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Pink, Blue and IQ

Rosa's fabulous entry reminded me of another story from the past. When the Stanford Binet IQ Test was being revised in the early 1940's, early results found women, on average, scoring higher than men. The test developers quickly (and by the way accurately) assumed that "intellect can be defined and measured in such a manner as to make either sex appear superior”. To “produce a scale which will yield comparable IQs for the sexes," the test developers "sought to avoid using test items showing large sex differences in percents passing". That is exactly what they did. And guess what, they ended up with a test where women's average IQ was 100 as was men's. On bad days, I wonder what would have happened, if the initial results showed men scoring higher than women.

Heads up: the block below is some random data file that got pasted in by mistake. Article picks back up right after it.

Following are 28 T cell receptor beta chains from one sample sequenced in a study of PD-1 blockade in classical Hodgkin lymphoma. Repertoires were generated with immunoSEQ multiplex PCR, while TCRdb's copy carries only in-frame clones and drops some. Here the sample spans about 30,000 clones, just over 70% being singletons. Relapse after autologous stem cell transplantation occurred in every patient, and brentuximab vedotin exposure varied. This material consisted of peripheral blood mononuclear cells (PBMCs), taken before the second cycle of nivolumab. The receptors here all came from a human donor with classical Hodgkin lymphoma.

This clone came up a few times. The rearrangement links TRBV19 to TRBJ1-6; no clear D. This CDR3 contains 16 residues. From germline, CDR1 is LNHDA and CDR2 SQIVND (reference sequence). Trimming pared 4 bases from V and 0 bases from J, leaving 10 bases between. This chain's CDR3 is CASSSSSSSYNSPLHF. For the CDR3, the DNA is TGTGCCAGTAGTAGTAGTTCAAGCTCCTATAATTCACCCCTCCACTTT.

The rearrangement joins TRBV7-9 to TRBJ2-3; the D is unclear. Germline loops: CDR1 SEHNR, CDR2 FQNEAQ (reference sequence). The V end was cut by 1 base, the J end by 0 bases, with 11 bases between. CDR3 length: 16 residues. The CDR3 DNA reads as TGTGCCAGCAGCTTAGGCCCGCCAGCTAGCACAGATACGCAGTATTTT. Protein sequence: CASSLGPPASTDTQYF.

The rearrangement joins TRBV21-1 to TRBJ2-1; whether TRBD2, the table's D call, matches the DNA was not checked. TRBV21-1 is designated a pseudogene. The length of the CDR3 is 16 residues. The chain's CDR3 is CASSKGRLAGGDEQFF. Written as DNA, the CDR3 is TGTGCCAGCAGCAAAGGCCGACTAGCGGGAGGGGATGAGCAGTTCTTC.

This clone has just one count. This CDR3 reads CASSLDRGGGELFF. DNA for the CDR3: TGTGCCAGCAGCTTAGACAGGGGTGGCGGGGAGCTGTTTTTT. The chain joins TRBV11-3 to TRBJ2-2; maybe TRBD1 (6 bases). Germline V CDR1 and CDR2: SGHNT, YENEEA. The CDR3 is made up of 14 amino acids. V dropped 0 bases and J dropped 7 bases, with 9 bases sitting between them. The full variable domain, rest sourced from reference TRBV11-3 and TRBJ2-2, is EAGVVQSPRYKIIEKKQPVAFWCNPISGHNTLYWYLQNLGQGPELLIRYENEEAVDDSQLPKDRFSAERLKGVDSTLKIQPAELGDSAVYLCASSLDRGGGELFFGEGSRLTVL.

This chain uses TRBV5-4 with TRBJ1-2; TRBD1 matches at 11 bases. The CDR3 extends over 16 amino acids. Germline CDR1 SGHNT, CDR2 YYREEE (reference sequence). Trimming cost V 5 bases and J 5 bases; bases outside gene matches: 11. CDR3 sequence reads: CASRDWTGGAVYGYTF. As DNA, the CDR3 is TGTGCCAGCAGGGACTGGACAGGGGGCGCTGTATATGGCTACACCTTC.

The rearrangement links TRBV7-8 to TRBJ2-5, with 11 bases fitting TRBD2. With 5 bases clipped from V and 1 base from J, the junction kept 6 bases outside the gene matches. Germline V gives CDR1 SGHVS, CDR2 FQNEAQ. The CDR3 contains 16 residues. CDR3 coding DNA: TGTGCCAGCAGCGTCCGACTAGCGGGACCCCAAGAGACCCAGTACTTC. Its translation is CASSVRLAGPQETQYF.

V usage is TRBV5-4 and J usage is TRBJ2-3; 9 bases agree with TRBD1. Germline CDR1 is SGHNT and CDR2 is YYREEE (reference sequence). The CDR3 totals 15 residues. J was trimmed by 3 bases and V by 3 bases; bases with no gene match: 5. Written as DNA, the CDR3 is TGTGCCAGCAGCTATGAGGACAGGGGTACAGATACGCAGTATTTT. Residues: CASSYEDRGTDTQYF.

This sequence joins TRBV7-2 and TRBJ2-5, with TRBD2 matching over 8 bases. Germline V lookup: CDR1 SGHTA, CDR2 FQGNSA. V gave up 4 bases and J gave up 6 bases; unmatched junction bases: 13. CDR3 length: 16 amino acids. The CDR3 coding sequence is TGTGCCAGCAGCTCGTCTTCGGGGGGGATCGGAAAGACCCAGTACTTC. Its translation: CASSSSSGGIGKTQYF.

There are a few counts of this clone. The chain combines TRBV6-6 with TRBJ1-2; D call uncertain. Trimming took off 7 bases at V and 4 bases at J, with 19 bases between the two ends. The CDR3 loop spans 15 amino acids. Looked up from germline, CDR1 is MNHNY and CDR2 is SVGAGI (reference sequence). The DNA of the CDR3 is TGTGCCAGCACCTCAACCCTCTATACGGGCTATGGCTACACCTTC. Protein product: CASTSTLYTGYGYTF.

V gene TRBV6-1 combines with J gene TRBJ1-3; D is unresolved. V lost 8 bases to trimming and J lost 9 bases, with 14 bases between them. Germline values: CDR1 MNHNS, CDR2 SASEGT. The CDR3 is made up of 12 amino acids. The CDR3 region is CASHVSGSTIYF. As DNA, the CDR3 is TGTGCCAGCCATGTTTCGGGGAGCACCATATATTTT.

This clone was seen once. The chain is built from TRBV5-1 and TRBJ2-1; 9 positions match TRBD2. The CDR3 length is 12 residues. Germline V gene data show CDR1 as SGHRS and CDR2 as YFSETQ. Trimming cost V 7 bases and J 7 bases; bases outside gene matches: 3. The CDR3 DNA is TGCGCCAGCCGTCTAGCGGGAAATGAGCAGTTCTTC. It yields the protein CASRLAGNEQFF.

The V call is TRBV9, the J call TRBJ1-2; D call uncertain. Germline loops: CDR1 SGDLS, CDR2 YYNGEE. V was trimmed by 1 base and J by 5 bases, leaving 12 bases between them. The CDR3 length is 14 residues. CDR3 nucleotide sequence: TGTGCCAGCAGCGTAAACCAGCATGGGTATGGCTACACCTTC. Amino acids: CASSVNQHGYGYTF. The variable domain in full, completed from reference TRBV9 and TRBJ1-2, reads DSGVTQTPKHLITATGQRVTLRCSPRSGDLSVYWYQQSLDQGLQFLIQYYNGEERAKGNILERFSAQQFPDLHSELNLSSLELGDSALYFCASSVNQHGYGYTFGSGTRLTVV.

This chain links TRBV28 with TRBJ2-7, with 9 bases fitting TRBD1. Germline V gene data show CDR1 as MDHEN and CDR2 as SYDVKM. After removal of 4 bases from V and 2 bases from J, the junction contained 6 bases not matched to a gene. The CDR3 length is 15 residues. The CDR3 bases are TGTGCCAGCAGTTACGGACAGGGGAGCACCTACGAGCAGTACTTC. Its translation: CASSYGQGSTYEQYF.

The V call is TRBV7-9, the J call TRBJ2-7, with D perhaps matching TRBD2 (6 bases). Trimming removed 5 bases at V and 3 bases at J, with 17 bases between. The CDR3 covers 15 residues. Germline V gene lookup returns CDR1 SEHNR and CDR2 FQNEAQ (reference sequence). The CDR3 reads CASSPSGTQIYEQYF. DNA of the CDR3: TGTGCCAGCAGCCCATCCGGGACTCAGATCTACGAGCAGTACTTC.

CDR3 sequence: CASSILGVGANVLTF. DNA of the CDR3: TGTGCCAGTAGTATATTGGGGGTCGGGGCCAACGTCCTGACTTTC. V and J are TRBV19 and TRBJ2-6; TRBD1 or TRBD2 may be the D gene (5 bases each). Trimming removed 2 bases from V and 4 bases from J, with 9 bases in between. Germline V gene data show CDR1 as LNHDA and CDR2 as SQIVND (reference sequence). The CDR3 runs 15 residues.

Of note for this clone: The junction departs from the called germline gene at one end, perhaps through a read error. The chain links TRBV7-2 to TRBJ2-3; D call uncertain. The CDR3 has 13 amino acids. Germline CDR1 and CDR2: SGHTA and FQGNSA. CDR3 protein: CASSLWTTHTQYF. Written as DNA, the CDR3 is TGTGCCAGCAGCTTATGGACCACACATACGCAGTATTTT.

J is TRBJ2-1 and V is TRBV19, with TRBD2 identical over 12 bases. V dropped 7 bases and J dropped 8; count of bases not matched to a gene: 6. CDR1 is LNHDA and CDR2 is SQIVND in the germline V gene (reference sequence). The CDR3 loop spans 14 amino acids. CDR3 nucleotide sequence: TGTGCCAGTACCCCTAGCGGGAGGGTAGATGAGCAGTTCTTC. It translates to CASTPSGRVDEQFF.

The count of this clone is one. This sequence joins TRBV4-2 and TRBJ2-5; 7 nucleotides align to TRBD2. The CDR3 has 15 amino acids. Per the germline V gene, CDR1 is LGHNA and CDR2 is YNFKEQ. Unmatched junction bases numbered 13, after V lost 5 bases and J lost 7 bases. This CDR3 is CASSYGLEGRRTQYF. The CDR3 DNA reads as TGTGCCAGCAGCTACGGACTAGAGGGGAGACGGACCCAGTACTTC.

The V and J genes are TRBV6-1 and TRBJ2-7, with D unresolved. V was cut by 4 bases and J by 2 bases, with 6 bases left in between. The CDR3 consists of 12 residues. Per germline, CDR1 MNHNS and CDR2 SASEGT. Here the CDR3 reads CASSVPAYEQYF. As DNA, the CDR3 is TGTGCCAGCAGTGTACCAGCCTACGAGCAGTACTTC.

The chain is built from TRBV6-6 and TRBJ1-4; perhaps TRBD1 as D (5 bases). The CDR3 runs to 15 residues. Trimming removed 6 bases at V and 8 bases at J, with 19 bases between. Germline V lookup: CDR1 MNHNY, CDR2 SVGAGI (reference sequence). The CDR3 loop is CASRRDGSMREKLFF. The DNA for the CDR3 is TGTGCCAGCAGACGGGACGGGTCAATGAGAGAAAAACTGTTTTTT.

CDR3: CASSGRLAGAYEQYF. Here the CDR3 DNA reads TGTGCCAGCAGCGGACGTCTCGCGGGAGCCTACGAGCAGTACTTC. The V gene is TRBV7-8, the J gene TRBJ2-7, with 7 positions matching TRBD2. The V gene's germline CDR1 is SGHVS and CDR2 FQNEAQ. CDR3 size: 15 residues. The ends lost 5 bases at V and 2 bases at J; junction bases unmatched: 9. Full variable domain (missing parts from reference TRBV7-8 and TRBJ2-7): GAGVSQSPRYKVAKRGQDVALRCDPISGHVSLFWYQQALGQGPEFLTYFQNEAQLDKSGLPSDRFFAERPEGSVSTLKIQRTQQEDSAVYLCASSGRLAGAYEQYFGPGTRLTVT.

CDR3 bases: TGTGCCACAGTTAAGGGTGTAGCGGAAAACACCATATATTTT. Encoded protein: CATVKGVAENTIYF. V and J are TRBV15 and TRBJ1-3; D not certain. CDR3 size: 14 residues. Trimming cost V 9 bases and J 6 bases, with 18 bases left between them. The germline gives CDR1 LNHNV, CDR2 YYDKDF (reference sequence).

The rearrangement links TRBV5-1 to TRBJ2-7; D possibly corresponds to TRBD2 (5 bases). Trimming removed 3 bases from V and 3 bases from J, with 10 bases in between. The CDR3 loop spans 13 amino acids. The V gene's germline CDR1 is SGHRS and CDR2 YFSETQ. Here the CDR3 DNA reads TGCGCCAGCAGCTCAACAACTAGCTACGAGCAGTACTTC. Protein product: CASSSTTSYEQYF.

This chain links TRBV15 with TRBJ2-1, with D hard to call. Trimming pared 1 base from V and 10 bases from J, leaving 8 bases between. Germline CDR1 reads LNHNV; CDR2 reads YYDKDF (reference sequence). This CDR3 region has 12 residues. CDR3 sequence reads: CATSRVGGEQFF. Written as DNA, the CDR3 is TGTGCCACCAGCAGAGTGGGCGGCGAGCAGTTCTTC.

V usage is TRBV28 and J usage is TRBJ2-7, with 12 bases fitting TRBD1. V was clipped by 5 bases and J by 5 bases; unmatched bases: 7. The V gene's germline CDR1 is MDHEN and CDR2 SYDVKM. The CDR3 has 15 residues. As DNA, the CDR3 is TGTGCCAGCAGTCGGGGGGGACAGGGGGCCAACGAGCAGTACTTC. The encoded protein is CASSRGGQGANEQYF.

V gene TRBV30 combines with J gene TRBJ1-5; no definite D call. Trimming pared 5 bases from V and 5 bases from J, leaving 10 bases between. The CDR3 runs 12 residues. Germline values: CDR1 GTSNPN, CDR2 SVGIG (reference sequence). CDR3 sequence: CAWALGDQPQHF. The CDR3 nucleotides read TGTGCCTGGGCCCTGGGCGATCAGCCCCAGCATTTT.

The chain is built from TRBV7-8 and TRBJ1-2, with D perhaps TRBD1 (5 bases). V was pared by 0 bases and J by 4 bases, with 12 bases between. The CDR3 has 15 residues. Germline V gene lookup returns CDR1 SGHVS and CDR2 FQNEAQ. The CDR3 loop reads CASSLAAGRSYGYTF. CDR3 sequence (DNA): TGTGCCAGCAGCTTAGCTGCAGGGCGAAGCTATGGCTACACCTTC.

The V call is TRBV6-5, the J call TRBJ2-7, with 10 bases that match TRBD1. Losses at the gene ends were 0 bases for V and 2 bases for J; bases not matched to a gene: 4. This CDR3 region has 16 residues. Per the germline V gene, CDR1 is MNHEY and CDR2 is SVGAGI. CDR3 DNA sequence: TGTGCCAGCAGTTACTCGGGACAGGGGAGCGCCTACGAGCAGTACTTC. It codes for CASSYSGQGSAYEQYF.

(The quotes come from a 1942 book The Revision of the Stanford-Binet Scale by Quinn McNemar.)


I feel that women and men are comparable in intelligence. I have been a Registered Professional Nurse for 30 years. I feel that you should be encouraging you students to pursue nursing or medicine instead of non-hunaministic interests :)

Stella E. Wischmeyer, MSN, RN

I would like to respond to Stella who seems to be criticizing FairerScience for encouraging students to pursue "non-humanistic" interests. As someone who has been working an entire career to increase awareness among the public about the contributions that engineers and scientists make to society...that is people, I can only sigh and understand that we have a long way to go.

Here are but a few examples of what engineers have contributed to humans: clean water; the sophisticated equipment nurses and doctors use to conduct surgery; prosthetic devices that allow people without limbs to function well; pacemakers; the materials that are used to replace hips and knees; safe transportation in the air, on land and on sea; communications at countless levels that allow people to connect with each other. The list goes on and on and on.

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